The WTA is taking baby steps into next season with the confirmation of the first month or so of the 2021 tournament calendar.

After being overshadowed over the past weeks as the ATP, Tennis Australia and Australia’s Victoria State government duelled over the upcoming COVID edition of the Grand Slam, the women’s sanctioning body finally made its intentions known.

There were few surprises, with the season set to start from January 5 in the emergency venue of Abu Dhabi with a 500 series event.

The focus shifts five days later just down the road in Dubai for qualifying rounds for the quarantined and locked-down Australian Open, with the major now due to start three weeks late on February 8.

With a strict 14-day Aussie quarantine due to begin for players from mid-January, time is the most precious commodity for harried organisers.

Qualifiers and other Open entrants will be taken on charter flights from Dubai, Singapore and LA, given extraordinary leave to enter the shut-down continent and rushed immediately into hotel-room quarantine.

When the isolation period ends on January 31, the WTA will then go into warp speed mode, staging a pair of 500 tournaments in Melbourne during the same week – and likely at the same Melbourne Park venue.

With men basically going the same thing at the same time to provide earning opportunities for players, the city will be jam-packed with tennis.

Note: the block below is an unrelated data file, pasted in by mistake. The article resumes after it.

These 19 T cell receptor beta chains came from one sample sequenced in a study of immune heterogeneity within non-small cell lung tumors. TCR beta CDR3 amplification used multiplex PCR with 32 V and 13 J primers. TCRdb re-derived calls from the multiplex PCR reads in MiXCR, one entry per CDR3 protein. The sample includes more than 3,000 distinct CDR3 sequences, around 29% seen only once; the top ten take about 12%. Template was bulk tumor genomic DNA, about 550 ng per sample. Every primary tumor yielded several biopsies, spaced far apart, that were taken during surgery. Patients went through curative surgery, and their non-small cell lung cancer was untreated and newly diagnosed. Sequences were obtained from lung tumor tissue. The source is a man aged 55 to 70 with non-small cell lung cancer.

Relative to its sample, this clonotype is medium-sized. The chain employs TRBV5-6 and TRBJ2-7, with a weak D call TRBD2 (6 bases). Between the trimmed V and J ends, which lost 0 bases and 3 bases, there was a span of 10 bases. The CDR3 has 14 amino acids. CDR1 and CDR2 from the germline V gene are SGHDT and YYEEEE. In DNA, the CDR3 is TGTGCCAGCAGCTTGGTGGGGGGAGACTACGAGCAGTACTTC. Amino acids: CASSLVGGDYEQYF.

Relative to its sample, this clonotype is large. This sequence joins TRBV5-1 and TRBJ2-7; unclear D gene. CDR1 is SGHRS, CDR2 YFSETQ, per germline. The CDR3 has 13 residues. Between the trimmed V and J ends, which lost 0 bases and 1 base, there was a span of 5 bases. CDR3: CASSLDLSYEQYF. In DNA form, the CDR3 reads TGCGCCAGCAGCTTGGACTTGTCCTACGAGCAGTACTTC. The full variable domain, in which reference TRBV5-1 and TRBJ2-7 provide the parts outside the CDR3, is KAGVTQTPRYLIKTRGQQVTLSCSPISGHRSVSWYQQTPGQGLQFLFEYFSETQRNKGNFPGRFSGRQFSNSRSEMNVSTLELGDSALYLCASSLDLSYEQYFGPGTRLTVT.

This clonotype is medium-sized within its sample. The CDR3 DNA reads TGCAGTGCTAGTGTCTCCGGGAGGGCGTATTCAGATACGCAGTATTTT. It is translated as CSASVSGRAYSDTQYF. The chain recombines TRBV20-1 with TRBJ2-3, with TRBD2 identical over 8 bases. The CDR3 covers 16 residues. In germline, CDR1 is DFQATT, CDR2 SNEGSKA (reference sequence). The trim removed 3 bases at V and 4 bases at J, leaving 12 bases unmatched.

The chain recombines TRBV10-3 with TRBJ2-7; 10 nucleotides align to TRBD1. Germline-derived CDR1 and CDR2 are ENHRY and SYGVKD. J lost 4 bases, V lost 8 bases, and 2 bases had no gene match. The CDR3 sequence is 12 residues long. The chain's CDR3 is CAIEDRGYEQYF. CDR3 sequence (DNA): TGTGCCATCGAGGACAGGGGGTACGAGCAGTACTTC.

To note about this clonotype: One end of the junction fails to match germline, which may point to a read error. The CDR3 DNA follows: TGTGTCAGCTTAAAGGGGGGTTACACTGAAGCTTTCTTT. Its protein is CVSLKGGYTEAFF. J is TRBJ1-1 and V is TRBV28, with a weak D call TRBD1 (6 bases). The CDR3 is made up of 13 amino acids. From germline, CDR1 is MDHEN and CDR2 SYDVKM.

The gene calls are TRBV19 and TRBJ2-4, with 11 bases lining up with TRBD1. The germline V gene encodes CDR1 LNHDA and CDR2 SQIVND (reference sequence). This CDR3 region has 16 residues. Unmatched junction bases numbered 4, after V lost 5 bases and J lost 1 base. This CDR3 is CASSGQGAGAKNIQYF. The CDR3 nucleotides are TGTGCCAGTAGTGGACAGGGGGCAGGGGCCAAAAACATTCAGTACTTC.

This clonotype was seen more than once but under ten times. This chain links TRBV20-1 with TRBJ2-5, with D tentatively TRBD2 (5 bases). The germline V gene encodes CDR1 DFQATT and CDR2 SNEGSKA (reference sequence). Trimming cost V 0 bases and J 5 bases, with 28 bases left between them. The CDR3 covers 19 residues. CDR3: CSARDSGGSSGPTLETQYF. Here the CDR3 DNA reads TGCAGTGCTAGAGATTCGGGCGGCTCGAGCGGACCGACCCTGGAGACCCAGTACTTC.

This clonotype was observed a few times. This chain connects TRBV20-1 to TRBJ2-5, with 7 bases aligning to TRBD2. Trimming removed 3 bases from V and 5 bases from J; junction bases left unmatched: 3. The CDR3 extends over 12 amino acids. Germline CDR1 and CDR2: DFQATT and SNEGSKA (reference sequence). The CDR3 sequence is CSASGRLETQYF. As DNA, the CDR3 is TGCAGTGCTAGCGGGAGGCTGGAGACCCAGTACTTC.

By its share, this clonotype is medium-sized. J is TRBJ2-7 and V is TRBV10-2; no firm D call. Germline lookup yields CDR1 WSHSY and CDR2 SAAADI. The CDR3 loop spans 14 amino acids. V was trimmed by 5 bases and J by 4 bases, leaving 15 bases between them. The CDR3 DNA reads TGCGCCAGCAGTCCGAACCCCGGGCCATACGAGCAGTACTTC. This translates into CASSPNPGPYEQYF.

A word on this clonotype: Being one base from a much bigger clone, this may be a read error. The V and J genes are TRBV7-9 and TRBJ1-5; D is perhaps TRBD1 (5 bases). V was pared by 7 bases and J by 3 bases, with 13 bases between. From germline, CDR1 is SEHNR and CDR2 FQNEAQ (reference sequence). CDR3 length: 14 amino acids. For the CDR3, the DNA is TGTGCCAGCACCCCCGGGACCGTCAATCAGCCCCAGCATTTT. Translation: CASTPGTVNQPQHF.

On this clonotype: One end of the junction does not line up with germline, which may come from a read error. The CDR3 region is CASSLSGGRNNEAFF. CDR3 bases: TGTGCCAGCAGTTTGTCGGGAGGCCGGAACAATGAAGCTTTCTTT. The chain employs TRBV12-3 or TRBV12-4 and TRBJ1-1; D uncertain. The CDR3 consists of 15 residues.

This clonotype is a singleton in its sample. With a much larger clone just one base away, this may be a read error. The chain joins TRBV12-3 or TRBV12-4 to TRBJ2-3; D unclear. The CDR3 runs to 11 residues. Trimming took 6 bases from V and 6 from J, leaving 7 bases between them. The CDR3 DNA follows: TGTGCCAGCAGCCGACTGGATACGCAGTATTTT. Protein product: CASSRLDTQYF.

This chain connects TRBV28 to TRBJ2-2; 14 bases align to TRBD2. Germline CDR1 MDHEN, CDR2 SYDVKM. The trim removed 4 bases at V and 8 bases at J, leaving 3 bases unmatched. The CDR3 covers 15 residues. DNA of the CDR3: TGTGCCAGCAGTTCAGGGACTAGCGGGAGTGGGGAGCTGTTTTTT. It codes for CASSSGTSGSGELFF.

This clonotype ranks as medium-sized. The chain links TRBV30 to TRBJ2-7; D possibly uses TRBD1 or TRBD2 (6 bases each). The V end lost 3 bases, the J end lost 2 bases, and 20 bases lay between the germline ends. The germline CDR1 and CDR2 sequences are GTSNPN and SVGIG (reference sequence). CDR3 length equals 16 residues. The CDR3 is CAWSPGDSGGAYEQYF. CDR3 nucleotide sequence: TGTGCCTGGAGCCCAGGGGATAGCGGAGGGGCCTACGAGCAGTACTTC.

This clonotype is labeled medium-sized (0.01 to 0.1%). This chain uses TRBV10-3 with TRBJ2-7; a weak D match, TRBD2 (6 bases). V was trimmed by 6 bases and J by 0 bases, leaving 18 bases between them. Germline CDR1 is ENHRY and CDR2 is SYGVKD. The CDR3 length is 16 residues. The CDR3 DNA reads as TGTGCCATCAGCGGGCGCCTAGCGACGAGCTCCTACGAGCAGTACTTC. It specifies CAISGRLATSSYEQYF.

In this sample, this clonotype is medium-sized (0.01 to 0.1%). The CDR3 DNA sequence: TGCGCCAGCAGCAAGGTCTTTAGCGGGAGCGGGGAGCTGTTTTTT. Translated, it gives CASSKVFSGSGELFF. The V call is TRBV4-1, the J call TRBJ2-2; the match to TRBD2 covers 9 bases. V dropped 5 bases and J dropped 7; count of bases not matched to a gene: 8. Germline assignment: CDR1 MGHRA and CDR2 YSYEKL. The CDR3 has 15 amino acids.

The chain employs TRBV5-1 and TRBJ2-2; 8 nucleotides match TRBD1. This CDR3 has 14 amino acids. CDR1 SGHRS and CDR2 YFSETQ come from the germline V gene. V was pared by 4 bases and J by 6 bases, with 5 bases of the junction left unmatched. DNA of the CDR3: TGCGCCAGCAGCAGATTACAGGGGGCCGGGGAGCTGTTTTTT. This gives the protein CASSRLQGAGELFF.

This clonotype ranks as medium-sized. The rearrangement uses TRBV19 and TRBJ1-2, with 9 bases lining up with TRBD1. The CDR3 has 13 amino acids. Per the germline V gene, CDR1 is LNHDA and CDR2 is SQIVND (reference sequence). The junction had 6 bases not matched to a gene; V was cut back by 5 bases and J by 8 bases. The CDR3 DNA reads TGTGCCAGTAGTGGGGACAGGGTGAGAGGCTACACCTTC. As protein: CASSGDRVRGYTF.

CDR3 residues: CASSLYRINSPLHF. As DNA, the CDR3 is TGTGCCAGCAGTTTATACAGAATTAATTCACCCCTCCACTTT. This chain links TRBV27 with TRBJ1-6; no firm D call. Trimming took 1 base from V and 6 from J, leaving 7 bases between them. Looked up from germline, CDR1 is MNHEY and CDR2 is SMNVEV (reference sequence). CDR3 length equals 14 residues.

Still to be determined: whether any fans will be allowed through the gates for the Open of any other competition in the former virus hotspot, which now seems to have conquered the infection – for now.

“We are excited to announce the first swing of tournaments representing the opening weeks of the 2021 WTA season, all of which will operate in an environment that puts health and safety at the forefront,” WTA boss Steve Simon said. .

“We want to express our sincere appreciation for the cooperation between key tennis stakeholders and organizations, along with the local health authorities who have been vital in getting us to this point.

“The hard work will continue as we look further ahead into 2021 to ensure a safe and robust calendar.”


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